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you'll get your chance to see him in action, I hear he's coming for the Nats and one Area match.

His Dad contacted me about the Ohio Section and the IPSC Nationals matches.

I bumped that up, down and sideways through the chain of command. The consensus is that, as long as he follows the same rules as everybody else...then he is good to go.

We are making sure that our target sticks aren't too high (so shots impact the berm). That shouldn't really be a problem, since we have some regular monthly shooter that are about his size. :lol:

I was very happy to read this!

I think it's a shame what an immense hold anti-gun propaganda has on even self-proclaimed pro-gun folks.

Aside from the obvious, as anyone of any age could, I pray he doesn't have an accident ... such folks would no doubt rally behind such an incident as we've seen similar folks rally behind the likes of Columbine and VA Tech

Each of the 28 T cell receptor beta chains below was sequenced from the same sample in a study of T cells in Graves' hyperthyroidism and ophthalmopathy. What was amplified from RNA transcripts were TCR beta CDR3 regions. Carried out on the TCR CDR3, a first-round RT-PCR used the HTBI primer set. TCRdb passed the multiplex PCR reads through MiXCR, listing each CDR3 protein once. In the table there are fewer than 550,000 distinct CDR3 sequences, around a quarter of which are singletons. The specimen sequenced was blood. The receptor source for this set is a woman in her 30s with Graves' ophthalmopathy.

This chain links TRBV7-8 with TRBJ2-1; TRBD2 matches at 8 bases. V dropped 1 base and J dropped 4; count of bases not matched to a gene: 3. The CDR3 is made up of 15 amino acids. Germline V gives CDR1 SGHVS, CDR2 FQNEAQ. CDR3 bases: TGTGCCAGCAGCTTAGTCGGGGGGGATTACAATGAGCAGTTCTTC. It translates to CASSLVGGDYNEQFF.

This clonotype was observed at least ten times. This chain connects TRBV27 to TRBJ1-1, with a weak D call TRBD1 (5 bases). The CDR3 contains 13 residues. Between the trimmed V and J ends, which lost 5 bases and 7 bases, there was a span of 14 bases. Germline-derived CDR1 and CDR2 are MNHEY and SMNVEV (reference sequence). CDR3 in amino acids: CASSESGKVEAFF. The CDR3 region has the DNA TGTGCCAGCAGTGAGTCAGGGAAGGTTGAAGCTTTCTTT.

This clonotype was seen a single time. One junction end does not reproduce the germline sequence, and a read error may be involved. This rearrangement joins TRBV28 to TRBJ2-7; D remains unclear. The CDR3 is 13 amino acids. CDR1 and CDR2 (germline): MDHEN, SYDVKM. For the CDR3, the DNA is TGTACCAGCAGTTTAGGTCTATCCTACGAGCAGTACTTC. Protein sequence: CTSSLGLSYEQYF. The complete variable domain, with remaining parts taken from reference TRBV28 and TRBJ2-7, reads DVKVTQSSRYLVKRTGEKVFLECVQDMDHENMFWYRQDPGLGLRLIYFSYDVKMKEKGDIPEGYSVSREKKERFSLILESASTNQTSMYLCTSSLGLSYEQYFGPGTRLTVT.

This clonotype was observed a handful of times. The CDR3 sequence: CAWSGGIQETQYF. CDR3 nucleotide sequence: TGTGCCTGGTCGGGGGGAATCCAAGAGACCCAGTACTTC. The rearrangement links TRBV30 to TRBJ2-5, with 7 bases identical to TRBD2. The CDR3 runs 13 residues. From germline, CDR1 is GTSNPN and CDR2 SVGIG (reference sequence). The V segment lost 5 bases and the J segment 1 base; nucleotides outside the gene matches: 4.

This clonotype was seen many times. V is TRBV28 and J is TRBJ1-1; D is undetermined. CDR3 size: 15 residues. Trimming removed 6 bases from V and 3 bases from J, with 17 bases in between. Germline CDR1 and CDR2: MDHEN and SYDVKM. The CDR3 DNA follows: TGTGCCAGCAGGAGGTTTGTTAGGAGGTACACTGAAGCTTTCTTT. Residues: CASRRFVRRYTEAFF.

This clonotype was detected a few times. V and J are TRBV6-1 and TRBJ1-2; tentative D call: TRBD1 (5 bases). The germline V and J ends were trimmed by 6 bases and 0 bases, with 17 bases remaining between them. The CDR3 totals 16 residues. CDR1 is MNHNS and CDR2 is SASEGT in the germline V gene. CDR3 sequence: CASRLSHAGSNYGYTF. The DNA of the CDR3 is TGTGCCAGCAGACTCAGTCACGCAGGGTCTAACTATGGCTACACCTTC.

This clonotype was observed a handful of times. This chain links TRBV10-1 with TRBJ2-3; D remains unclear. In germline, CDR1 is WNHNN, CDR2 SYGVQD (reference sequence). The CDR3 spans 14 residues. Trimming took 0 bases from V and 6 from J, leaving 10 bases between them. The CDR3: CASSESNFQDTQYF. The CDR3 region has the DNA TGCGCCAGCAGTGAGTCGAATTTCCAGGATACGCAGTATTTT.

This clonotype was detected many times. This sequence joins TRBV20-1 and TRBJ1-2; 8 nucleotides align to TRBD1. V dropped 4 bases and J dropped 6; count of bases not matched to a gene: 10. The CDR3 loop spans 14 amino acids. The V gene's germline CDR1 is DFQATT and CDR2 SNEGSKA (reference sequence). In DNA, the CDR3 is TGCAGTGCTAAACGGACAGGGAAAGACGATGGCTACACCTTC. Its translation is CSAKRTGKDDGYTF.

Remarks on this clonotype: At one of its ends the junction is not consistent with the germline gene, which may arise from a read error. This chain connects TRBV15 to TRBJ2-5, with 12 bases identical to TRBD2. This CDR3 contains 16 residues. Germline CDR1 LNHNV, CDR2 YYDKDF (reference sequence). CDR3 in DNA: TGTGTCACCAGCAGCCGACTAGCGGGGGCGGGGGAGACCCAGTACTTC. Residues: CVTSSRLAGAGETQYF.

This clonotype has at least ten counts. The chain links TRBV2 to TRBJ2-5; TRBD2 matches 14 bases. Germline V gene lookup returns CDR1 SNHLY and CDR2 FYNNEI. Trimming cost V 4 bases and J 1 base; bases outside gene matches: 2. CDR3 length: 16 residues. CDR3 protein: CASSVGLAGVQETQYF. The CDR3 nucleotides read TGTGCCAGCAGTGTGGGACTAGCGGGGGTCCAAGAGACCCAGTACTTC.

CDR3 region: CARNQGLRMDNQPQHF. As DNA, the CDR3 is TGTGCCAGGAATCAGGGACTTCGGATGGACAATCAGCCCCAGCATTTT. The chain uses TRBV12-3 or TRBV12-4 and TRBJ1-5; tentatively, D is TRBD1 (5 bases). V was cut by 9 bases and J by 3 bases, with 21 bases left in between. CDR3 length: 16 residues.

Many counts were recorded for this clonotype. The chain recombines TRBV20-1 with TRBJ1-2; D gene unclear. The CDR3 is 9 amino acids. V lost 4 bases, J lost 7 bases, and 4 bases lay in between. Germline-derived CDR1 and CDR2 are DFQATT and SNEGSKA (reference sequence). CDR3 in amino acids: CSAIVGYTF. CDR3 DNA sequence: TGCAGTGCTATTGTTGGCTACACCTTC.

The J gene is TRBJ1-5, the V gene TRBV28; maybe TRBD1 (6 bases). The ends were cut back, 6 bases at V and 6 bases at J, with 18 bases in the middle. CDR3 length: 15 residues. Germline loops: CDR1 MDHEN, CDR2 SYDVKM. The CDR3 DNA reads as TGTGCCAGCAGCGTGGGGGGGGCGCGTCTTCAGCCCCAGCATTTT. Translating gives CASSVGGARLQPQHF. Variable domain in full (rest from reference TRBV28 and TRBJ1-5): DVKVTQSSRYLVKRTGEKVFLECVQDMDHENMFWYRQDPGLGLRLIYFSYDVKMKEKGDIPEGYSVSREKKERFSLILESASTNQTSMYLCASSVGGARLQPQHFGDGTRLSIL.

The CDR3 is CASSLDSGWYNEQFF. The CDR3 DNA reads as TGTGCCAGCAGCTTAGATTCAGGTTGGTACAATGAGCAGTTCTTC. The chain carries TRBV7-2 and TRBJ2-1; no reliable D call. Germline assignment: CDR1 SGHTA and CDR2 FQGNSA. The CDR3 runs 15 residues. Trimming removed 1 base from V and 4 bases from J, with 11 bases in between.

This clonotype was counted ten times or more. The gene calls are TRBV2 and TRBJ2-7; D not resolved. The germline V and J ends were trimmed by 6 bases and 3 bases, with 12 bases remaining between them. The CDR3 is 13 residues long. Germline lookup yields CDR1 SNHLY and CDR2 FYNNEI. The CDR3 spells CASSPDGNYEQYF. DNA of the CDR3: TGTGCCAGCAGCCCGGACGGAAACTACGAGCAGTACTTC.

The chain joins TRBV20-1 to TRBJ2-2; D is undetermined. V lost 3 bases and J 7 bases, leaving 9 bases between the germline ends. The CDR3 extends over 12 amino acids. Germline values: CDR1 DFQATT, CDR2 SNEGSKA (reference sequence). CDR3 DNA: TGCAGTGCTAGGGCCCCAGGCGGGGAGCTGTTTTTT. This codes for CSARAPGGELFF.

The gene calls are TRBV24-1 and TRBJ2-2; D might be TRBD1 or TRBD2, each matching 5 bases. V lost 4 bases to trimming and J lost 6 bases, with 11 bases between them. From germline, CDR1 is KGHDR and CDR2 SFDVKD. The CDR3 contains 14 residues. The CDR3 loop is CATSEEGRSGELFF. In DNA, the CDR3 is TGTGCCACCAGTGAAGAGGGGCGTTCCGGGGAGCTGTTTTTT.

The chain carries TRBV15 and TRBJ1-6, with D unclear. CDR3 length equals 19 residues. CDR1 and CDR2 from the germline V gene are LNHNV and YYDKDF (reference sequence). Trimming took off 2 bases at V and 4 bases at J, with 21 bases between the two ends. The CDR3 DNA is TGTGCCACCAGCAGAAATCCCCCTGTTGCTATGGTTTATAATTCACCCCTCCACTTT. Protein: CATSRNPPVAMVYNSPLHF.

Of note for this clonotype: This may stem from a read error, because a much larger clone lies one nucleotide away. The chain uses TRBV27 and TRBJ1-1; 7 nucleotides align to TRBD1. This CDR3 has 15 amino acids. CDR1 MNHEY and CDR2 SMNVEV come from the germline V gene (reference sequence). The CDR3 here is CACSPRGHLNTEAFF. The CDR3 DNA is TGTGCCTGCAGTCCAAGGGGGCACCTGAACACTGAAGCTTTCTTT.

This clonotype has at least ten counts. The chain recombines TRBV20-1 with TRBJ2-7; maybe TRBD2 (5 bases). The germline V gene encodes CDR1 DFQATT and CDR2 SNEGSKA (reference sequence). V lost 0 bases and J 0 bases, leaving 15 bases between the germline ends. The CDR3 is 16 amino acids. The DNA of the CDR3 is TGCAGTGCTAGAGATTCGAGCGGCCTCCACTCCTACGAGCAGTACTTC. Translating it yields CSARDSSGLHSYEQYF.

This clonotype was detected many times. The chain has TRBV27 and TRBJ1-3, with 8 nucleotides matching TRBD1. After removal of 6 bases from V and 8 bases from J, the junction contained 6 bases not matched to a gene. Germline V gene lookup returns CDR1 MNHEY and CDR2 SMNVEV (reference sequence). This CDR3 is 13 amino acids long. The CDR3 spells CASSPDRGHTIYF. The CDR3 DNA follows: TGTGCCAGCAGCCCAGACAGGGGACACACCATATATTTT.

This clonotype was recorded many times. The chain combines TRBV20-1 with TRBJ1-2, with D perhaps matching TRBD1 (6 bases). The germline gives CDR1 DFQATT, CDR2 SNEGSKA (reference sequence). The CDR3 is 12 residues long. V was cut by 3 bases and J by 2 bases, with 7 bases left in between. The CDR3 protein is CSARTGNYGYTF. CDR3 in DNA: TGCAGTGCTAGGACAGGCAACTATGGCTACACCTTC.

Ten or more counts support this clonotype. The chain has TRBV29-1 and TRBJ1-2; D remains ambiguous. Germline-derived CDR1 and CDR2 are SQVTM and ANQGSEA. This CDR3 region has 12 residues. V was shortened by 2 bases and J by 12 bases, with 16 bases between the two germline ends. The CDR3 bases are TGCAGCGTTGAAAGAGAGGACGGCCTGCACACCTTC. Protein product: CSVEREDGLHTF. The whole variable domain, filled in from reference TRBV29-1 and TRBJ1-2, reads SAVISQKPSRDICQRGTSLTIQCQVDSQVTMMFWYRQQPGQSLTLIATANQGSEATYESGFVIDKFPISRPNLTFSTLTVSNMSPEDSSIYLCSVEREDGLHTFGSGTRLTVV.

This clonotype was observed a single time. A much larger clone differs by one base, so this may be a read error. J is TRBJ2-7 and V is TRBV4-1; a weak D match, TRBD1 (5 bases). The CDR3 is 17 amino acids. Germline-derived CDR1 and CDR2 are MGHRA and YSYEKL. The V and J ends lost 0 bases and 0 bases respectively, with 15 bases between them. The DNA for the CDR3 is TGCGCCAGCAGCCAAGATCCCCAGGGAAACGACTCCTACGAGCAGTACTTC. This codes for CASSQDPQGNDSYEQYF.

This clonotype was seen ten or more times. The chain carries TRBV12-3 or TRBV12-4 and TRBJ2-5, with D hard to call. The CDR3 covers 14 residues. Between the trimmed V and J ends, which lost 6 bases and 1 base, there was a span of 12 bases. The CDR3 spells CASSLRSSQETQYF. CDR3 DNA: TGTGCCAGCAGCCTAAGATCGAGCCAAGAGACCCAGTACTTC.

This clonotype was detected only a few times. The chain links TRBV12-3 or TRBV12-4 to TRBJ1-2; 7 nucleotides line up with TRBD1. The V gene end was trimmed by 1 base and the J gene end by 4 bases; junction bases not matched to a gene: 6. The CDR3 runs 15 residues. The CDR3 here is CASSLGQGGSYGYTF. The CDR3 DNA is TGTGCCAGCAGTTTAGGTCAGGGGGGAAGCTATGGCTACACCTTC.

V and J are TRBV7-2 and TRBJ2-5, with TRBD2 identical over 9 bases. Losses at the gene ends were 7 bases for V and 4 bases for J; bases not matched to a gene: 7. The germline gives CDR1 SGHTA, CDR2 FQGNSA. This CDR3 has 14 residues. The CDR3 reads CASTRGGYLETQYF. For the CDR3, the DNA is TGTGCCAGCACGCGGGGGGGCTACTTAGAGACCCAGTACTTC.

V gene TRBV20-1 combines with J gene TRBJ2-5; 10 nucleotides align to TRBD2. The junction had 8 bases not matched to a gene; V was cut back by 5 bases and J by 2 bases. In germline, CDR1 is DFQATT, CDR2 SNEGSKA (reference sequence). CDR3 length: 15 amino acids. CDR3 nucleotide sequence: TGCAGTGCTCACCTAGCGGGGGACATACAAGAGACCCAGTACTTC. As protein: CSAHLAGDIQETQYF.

As others have stated, I'd rather shoot with him than some adults I've been around ... irresponsibility, inattentiveness, and in some cases outright stupidity seems to know no age limit.

Good luck kiddo! :cheers:

:sick: oh please......

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Yep, loaded starts are very very rare in the PI, they have had lots and lots of ADs on the draw, and because of that they have switched almost all starts to either unloaded, or mag in/empty chamber.

I shot 3 major matches over there last year and I can only remember 2 or 3 loaded gun starts total for all the matches.

I recently returned from one major match overthere on which i worked as area CRO.

There was only 1 empty chamber start on my area and.

Miko shot that match too btw.

Greetings

Adrie

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for level 1 matches, most are empty chamber starts. Since level 1 matches do not require a PPSA membership.